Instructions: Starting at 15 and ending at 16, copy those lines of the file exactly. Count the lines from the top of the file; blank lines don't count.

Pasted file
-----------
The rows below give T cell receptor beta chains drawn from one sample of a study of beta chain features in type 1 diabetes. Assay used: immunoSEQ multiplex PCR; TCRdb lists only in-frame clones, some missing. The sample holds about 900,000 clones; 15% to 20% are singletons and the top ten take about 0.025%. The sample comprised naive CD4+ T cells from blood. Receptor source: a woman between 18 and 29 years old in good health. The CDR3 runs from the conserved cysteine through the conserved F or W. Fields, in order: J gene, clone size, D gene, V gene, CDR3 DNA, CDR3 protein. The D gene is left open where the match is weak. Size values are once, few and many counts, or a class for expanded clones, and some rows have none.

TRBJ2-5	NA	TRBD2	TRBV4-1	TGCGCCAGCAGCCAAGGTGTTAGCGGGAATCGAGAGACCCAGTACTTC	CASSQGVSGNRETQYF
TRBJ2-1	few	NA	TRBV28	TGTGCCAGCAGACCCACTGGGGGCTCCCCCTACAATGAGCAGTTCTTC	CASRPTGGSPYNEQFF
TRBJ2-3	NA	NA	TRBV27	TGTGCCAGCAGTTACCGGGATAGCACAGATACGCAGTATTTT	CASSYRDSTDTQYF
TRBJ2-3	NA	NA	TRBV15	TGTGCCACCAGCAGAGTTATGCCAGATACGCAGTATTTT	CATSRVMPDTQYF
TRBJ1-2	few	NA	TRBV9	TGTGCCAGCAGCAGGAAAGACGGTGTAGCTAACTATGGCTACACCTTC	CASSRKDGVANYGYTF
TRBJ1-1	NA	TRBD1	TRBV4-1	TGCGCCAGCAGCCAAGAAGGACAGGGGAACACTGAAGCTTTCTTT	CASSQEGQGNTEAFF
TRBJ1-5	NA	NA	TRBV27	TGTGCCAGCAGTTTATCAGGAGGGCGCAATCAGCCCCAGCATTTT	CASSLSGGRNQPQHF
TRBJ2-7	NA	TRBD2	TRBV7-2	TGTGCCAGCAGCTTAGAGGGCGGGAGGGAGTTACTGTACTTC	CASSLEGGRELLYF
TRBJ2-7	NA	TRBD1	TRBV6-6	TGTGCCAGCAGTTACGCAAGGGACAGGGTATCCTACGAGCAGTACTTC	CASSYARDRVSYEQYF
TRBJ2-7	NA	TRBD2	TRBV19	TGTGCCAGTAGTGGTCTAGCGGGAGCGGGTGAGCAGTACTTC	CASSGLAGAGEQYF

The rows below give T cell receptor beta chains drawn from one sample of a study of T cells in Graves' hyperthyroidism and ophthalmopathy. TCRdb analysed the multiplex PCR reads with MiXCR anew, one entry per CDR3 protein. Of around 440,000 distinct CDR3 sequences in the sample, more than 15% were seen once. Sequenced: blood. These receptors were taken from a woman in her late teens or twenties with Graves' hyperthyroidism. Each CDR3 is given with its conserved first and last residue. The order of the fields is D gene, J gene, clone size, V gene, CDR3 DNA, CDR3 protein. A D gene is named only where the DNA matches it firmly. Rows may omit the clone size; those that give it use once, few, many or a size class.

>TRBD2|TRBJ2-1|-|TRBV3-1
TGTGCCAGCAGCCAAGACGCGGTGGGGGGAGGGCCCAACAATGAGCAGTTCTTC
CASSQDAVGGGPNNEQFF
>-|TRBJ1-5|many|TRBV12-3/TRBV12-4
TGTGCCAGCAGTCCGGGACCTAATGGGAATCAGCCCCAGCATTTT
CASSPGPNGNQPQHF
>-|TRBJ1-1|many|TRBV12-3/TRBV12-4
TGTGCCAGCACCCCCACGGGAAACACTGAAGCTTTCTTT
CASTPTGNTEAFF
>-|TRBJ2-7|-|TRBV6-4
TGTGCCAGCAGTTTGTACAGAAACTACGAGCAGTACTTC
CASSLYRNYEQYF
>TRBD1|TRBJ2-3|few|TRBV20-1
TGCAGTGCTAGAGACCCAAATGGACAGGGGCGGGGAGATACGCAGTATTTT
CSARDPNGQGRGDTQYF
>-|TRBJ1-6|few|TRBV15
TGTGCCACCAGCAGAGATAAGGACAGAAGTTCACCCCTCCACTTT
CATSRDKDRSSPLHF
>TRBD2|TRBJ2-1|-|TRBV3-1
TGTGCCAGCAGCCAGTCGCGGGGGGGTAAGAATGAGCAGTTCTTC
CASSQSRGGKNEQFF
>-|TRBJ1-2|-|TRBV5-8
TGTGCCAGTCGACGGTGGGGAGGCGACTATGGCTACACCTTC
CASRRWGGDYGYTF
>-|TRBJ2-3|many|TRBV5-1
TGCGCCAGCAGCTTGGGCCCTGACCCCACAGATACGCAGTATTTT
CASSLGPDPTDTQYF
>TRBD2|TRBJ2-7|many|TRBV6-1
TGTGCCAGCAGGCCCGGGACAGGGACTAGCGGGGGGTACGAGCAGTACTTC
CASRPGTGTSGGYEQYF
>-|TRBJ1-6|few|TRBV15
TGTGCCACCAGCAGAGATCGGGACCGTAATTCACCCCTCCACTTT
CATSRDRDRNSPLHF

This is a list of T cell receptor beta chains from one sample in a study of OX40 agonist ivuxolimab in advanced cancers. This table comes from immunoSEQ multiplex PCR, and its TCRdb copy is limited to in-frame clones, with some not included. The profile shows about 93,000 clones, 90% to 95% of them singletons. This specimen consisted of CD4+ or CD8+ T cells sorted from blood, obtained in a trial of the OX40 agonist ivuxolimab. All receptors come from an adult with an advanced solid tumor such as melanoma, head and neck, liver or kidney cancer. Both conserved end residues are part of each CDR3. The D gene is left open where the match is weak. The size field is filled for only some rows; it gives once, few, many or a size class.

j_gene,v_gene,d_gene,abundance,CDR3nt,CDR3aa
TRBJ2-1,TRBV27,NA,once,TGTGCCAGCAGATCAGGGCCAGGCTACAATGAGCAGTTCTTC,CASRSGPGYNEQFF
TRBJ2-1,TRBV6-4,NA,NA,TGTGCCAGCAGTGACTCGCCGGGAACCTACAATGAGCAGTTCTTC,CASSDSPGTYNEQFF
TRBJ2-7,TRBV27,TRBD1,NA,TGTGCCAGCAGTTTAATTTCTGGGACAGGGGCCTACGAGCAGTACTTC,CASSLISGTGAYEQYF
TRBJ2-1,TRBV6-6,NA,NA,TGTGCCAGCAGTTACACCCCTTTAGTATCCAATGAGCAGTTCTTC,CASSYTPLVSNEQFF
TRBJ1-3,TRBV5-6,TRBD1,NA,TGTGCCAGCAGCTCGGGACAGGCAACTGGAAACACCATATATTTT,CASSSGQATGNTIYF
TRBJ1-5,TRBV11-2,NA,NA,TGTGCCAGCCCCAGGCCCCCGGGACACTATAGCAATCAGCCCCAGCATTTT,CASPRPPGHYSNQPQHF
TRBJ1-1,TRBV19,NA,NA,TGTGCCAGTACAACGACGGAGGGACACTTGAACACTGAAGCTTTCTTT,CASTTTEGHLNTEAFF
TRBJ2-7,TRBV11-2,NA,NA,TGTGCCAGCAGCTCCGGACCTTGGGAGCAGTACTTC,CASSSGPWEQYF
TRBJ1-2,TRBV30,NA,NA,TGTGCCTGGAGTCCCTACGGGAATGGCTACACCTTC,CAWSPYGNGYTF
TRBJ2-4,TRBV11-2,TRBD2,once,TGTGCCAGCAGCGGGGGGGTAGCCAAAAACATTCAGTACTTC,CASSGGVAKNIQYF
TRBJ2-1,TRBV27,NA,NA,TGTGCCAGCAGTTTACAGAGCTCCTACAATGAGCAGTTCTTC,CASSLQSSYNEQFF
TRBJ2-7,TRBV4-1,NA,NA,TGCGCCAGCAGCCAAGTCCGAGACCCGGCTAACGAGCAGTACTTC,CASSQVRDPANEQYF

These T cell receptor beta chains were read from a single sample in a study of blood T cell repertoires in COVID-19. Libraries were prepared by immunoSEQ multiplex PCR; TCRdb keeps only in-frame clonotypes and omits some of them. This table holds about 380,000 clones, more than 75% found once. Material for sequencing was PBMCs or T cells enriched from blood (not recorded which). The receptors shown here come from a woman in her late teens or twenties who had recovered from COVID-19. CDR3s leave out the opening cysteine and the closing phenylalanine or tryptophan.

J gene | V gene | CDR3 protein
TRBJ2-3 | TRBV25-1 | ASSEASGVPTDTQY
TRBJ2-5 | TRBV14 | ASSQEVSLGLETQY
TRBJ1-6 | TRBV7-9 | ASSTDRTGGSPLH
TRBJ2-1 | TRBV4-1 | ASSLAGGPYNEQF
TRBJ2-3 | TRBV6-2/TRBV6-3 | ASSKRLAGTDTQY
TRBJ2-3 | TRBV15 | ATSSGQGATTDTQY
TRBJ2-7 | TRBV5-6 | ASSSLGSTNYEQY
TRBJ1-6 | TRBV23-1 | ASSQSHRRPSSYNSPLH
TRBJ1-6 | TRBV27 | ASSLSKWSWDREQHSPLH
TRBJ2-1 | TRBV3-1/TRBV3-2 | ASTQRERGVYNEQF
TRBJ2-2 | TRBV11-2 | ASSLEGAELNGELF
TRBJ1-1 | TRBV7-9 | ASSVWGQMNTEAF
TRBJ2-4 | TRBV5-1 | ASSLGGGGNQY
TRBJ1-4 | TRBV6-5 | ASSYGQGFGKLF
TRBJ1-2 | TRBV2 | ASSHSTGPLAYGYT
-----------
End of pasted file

CASSQDAVGGGPNNEQFF
>-|TRBJ1-5|many|TRBV12-3/TRBV12-4